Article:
From former epicenter to zero cases, S. Korea’s Daegu vows lessons won’t go unlearned
SEOUL — Korea’s initial epicenter Daegu is faring better than most parts of the country in the midst of a coronavirus resurgence.
For the whole month of November, as a third big wave of the coronavirus began to sweep across the country, Daegu managed to maintain a single-digit rise in daily new infections. No new cases were found for six November days. When the nationwide tally shot up to 569 cases Friday, Daegu was the only region in Korea to report zero cases.
Only 391 cases out of Daegu’s total of 7,243 have been diagnosed after April, when the peak was brought down to double-digit figures. Nearly 60 percent of the city’s total cases are linked to the Shincheonji Church, which remains to date Korea’s largest cluster of infections.
Kim Jae-dong, 58, the city’s public health director, said one of the first things the city did as the infection rate subsided was to prepare for the next surge. “There is going to be another wave, experts kept warning us,” he said. “We might not have been prepared for the first, but we’re determined not to let this happen a second time.”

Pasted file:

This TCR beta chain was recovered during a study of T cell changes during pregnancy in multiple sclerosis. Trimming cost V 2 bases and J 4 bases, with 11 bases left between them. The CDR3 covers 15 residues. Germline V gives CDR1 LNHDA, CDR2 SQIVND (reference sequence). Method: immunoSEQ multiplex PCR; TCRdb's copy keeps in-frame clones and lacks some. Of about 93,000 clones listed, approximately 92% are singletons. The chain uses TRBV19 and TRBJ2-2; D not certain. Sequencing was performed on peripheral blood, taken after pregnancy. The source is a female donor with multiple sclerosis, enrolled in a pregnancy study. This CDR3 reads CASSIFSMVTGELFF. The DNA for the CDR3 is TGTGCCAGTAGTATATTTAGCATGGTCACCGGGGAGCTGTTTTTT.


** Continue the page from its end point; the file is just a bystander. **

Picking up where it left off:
He said the city has planned for a scenario of infections rising beyond twice the levels seen in February and March.
The worst-case preparations involve expanding testing and health care capacity. Daegu is now equipped to test over 6,100 people a day, and has room to house up to 1,200 patients at hospitals, in addition to the 2,700 beds at nonhospital facilities for patients with mild or no symptoms.
While hospitals elsewhere in the country are straining under a steep influx of patients, only 35 coronavirus beds in Daegu were filled as of Monday. With beds to spare, Daegu is now taking in patients from other cities and provinces experiencing active outbreaks.
Some 20 patients arrived from Busan and 40 others came from the North and South Gyeongsang provinces on Monday, Kim said, as well as an intensive care patient from South Jeolla Province.
“We are more than happy to accommodate them and return the help Daegu received when it was the epicenter of Korea’s epidemic,” he said.
In spring this year, about 2,080 health care workers from around the country traveled to Daegu to help. Protective equipment and other donations came in from over 1,200 groups and individuals.
Kim said experts were always present at Daegu’s office at the time as the city coordinated its response. Over the past year, Daegu officials have held over 40 rounds of meetings with experts, the most recent of which was held last week.
Kim also cited cooperation from the public as the quintessential element of Daegu’s recovery.
“I think we have very high levels of compliance with safety rules, perhaps because the wounds are still fresh for many here,” he said. “People wouldn’t take their masks off even in the steaming heat of summer.”
“None of this would be possible without each citizen doing his or her part to slow the spread.”
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